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Antique and Obscure Words for Students in the History of Health and Medicine

The words we use reflect our society and come in and out of usage as our society changes. The words in these lists have largely faded out of current use but they fill the older publications.


Usually used in reference to ewes. To give birth to a lamb (OED c1000).

Tonsils (Somerset, Eng.).

Ear trumpet
A hearing aid. One end was placed in the ear while the trumpet end could be spoken into. Many devices were used going back to ancient Greece until the development of modern hearing aids.

Easton's Syrup
A popular prescription in the 19th century. A mixture of quinine and strychnine, named after Dr. J.A.E. Easton, the British physician who created it,

Irritability, bad temper.

Skin blotches caused by small hemorrhages under the skin (OED 1541).

Eclectic, Eclecticism
A term used to describe a school of physicians in the United States during the 19th and early 20th centuries who advocated medicines and treatments used by the established medical community as well as the homeopaths. There were private medical schools which taught this path of picking and choosing. They were also called botanical physicians due to their heavy reliance on plant derived remedies.

Another term for Christian Science. Named after the founder Mary Baker Glover Patterson Eddy, 1821-1910.

Morbid coloring of the skin due to illness. e.g. flushing of the skin due to fever (OED 1646).

Legal term for the first born child; the eldest child (OED 1586).

1. Old age
2. Elderly people (OED 1000).

A medicinal conserve or paste consisting of a powder or other ingredient mixed with honey, preserve or syrup.

The name given to various kinds of tropical diseases, which make a limb swell hugely and resemble an elephant's hide. It most often affects the leg (OED 1581).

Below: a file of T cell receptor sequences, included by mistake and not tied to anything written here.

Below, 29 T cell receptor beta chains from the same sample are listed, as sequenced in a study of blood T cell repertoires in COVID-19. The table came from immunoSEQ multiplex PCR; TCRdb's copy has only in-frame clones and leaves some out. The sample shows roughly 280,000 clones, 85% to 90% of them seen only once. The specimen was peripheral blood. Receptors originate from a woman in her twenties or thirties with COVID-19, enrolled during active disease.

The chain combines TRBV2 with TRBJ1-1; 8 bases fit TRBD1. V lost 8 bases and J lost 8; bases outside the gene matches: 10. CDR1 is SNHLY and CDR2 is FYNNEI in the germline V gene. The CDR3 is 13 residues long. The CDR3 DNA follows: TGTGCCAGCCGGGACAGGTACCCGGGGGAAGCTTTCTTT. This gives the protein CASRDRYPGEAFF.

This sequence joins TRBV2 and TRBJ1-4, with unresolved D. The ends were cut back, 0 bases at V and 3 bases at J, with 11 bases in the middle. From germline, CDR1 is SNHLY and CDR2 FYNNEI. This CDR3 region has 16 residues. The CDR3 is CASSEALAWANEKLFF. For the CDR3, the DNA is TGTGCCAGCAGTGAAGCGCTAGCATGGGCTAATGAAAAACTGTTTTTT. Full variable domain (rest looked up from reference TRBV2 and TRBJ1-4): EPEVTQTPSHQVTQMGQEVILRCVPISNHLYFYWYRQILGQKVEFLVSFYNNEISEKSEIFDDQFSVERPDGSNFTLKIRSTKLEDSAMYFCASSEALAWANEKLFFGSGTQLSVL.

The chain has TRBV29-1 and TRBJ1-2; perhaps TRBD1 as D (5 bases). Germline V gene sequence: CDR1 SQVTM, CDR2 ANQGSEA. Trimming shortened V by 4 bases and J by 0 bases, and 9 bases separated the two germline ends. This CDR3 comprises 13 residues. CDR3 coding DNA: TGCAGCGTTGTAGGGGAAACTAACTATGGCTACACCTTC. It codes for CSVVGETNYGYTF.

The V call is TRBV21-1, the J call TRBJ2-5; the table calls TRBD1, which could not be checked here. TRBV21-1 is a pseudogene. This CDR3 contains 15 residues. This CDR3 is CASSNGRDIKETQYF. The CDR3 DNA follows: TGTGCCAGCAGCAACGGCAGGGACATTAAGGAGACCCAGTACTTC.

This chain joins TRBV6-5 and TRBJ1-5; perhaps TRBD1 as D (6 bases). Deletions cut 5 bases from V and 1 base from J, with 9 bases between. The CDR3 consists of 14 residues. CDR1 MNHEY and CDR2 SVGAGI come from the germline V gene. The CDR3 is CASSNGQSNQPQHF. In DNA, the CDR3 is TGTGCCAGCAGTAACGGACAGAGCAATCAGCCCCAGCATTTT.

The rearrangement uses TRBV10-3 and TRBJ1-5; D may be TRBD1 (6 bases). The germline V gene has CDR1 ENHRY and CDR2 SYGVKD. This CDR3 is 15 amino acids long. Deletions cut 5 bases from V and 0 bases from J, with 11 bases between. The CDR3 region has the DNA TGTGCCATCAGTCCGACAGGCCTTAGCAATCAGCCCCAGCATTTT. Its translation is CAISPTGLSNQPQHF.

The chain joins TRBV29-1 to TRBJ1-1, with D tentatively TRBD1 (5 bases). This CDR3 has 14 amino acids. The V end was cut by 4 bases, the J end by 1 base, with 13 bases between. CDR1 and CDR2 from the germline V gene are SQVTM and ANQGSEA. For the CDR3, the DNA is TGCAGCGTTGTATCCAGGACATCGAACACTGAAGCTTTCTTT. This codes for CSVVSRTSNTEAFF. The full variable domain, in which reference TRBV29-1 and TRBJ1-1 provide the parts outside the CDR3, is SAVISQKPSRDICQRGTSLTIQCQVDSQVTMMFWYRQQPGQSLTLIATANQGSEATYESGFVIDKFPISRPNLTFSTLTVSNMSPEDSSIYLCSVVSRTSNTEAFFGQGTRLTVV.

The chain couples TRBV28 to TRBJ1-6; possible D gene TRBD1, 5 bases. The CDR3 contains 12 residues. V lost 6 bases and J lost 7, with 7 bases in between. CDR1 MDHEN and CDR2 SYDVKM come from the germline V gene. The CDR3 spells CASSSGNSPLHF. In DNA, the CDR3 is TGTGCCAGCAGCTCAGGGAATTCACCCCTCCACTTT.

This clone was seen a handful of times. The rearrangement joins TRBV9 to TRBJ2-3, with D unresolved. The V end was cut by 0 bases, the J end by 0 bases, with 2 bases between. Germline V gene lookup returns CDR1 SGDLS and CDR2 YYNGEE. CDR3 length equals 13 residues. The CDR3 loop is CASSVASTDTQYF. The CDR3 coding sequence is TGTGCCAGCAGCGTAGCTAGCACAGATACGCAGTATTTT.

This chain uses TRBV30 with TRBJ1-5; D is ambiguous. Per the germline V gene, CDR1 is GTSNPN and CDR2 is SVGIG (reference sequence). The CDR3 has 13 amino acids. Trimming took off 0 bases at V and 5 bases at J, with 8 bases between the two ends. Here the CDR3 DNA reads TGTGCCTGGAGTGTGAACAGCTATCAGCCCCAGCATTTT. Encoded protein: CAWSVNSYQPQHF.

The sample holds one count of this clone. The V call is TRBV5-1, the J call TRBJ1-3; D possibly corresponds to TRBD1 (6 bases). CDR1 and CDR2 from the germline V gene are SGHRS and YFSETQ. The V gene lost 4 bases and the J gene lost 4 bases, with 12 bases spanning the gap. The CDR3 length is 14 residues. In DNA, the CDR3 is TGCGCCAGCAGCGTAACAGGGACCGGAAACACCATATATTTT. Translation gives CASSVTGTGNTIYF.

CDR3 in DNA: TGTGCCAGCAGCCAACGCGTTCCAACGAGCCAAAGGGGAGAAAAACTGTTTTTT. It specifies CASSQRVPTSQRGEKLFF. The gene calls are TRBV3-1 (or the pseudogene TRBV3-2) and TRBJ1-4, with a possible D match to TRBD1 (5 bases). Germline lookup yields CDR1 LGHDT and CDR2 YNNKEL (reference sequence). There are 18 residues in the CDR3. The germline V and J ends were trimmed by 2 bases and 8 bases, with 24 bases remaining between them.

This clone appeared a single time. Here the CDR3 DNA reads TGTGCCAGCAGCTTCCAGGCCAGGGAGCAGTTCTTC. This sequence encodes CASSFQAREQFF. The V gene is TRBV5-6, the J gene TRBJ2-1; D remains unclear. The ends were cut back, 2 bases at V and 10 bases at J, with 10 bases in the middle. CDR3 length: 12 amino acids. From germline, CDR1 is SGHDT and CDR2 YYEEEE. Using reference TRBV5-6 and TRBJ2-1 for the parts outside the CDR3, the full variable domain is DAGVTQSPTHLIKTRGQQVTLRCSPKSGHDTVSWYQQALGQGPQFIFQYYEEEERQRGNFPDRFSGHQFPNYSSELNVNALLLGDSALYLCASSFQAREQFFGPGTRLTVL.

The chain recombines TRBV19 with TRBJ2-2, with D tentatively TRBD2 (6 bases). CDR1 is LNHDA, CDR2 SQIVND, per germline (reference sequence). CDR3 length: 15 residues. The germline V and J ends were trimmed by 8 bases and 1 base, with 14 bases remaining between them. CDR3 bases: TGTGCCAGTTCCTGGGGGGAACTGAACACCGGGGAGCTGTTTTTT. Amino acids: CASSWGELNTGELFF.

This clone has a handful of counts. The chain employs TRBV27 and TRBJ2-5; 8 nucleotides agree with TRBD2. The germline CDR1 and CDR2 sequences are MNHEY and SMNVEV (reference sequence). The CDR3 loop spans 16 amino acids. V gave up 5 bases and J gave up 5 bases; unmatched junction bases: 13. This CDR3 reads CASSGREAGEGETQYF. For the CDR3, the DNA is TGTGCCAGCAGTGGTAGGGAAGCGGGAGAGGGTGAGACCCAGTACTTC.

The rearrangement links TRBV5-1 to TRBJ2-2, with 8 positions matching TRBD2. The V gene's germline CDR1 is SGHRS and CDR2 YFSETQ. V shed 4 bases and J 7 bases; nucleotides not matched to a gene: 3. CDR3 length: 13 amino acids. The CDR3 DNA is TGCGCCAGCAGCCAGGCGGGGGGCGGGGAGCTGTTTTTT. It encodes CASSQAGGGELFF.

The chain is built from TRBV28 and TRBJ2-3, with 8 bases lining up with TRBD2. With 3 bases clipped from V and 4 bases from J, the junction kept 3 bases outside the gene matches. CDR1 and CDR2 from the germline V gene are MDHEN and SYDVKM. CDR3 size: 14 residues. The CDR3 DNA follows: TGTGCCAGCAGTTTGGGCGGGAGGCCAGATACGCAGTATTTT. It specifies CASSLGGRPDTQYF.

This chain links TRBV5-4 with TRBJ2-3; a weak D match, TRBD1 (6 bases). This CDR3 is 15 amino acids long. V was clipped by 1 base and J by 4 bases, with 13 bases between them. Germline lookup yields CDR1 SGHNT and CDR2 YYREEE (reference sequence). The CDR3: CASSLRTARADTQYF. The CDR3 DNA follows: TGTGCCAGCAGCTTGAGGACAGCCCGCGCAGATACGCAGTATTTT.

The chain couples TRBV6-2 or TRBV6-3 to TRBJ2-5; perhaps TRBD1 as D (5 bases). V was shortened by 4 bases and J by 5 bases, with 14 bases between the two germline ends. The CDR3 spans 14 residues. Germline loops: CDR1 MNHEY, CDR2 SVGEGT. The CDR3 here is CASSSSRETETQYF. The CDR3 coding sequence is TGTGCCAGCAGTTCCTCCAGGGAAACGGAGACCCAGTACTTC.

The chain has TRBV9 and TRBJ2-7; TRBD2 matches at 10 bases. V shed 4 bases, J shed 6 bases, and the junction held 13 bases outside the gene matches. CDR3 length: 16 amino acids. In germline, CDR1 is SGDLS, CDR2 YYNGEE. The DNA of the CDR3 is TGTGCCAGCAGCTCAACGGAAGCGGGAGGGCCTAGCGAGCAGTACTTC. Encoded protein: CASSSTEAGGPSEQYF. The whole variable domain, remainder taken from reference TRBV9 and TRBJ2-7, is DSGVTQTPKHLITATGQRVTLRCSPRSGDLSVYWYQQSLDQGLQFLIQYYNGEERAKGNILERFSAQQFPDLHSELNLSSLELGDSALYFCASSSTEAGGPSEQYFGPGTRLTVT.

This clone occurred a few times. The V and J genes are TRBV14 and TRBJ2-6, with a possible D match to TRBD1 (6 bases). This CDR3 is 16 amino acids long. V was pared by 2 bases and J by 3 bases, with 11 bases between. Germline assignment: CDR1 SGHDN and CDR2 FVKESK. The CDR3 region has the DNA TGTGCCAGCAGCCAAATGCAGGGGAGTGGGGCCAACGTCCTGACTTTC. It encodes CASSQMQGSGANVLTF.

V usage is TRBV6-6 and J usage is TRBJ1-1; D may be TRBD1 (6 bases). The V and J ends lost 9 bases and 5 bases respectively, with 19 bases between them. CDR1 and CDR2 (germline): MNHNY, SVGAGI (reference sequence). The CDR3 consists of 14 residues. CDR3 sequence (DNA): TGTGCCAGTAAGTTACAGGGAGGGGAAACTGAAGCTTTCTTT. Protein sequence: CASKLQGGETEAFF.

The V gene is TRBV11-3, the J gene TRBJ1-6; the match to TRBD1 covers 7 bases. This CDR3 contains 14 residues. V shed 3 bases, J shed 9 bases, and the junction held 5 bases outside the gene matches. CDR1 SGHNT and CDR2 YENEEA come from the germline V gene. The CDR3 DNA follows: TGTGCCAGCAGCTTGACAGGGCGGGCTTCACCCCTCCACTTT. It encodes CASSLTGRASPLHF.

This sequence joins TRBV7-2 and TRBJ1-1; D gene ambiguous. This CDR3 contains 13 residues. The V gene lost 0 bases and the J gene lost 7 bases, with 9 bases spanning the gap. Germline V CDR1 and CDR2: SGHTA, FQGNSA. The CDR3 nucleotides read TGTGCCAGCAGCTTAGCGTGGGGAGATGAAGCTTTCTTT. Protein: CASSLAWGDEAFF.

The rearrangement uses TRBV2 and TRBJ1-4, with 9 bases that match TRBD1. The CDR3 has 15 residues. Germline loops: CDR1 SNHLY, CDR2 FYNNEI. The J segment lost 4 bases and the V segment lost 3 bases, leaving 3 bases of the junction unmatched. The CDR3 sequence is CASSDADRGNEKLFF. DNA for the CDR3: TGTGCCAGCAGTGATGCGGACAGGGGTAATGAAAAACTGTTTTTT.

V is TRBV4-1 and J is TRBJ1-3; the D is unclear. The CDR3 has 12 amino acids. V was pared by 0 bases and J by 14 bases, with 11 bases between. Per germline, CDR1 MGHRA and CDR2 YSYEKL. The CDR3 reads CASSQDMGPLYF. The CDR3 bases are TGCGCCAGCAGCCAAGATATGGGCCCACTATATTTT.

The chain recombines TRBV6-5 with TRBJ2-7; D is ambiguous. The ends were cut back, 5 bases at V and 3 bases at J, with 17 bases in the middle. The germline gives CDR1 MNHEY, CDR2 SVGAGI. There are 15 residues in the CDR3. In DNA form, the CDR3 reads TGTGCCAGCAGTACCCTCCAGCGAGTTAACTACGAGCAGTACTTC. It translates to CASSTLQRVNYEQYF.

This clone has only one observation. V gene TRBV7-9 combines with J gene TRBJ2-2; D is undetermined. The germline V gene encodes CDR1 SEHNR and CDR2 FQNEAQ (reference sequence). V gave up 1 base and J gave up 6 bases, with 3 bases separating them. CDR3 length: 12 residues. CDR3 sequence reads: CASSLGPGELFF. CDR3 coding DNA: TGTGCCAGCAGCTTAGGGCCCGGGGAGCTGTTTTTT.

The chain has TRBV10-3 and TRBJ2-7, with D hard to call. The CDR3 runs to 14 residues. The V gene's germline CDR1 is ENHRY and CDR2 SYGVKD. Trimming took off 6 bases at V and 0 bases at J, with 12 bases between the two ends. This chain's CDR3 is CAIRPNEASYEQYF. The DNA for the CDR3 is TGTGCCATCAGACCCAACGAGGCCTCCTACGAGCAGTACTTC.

A tangled mass of hair like bed hair or hat hair, superstitiously attributed to the work of elves (OED 1592).

Originally, it meant a preparation sought by alchemists that would change metals into gold (1386). It also referred to a drug that would prolong life indefinitely, the elixir vitae (1266). It was picked up as a name for certain remedies, quack cures, that were mixed and sold by anyone (1631). e.g., Daffy's elixir.

To free any part of the body from spots or other foulness (OED 1623).

embarrassed of
Showing no signs of, e.g., vital signs such as breathing, heart beat.

To rub with liniment, water, oil, or anything in order to promote healing (OED 1612).

Liniment (OED 1612).

Medicine to promote circulation in females.

A medicine that causes vomiting. Vomiting was induced to starve the disease of any food that it might be able to feed on.

A medical quack.

A mixture in which one liquid is dispersed in another.

Pregnant. Its from the legal term "privement enseint" (OED 1599).

An enema is a liquid injected into the colon through the anus intended to either clean out the bowels or medicate.

Involuntary discharge of urine not associated with a disease. This usually means bed-wetting (1800).

English malady
Depression or moroseness regarded as typical of English people (OED 1772).

English melancholy
Depression or moroseness regarded as typical of English people (OED 1772).

Of or pertaining to the intestines. e.g. enteric fever is typhoid fever (OED 1869).

Internal abdominal organs; intestines.

A fever which lasts one day. An ephemeral fever (OED 1398.) Also called milk fever because it comes on two-three days after childbirth and lasts one day.

epidemical distemper
An illness of epidemic proportions.

Epsom salts